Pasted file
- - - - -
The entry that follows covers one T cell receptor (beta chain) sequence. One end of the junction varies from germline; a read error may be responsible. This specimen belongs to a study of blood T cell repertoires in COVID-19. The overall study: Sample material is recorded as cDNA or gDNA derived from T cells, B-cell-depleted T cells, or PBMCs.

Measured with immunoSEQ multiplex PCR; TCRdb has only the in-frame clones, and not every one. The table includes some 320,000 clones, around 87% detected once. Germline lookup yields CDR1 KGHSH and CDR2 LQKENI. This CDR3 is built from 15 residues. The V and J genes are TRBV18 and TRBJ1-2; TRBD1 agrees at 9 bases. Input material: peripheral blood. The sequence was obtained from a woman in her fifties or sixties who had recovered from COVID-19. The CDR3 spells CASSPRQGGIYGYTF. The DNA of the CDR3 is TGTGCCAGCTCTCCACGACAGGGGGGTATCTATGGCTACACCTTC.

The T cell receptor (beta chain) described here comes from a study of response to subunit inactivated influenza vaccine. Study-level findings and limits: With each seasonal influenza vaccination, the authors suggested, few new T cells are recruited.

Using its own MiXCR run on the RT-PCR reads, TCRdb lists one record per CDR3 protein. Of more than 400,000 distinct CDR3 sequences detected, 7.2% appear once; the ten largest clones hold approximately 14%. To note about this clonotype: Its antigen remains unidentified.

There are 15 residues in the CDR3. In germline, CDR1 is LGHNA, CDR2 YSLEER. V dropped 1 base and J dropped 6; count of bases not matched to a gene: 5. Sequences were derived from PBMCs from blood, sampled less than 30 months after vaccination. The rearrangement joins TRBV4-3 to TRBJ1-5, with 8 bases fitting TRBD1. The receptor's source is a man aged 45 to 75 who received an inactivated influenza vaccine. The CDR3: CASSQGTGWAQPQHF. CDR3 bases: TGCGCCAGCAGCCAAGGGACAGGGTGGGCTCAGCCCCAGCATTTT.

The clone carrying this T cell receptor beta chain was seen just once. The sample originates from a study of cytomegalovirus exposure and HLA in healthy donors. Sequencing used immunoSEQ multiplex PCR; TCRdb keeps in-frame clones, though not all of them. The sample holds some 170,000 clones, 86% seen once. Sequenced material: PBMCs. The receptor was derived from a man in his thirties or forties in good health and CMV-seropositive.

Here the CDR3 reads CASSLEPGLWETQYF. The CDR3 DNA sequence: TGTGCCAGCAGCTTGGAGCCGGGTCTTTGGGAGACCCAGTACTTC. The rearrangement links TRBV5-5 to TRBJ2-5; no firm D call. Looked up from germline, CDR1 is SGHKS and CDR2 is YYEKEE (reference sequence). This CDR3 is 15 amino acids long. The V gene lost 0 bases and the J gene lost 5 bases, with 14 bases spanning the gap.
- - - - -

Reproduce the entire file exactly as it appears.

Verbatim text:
The entry that follows covers one T cell receptor (beta chain) sequence. One end of the junction varies from germline; a read error may be responsible. This specimen belongs to a study of blood T cell repertoires in COVID-19. The overall study: Sample material is recorded as cDNA or gDNA derived from T cells, B-cell-depleted T cells, or PBMCs.

Measured with immunoSEQ multiplex PCR; TCRdb has only the in-frame clones, and not every one. The table includes some 320,000 clones, around 87% detected once. Germline lookup yields CDR1 KGHSH and CDR2 LQKENI. This CDR3 is built from 15 residues. The V and J genes are TRBV18 and TRBJ1-2; TRBD1 agrees at 9 bases. Input material: peripheral blood. The sequence was obtained from a woman in her fifties or sixties who had recovered from COVID-19. The CDR3 spells CASSPRQGGIYGYTF. The DNA of the CDR3 is TGTGCCAGCTCTCCACGACAGGGGGGTATCTATGGCTACACCTTC.

The T cell receptor (beta chain) described here comes from a study of response to subunit inactivated influenza vaccine. Study-level findings and limits: With each seasonal influenza vaccination, the authors suggested, few new T cells are recruited.

Using its own MiXCR run on the RT-PCR reads, TCRdb lists one record per CDR3 protein. Of more than 400,000 distinct CDR3 sequences detected, 7.2% appear once; the ten largest clones hold approximately 14%. To note about this clonotype: Its antigen remains unidentified.

There are 15 residues in the CDR3. In germline, CDR1 is LGHNA, CDR2 YSLEER. V dropped 1 base and J dropped 6; count of bases not matched to a gene: 5. Sequences were derived from PBMCs from blood, sampled less than 30 months after vaccination. The rearrangement joins TRBV4-3 to TRBJ1-5, with 8 bases fitting TRBD1. The receptor's source is a man aged 45 to 75 who received an inactivated influenza vaccine. The CDR3: CASSQGTGWAQPQHF. CDR3 bases: TGCGCCAGCAGCCAAGGGACAGGGTGGGCTCAGCCCCAGCATTTT.

The clone carrying this T cell receptor beta chain was seen just once. The sample originates from a study of cytomegalovirus exposure and HLA in healthy donors. Sequencing used immunoSEQ multiplex PCR; TCRdb keeps in-frame clones, though not all of them. The sample holds some 170,000 clones, 86% seen once. Sequenced material: PBMCs. The receptor was derived from a man in his thirties or forties in good health and CMV-seropositive.

Here the CDR3 reads CASSLEPGLWETQYF. The CDR3 DNA sequence: TGTGCCAGCAGCTTGGAGCCGGGTCTTTGGGAGACCCAGTACTTC. The rearrangement links TRBV5-5 to TRBJ2-5; no firm D call. Looked up from germline, CDR1 is SGHKS and CDR2 is YYEKEE (reference sequence). This CDR3 is 15 amino acids long. The V gene lost 0 bases and the J gene lost 5 bases, with 14 bases spanning the gap.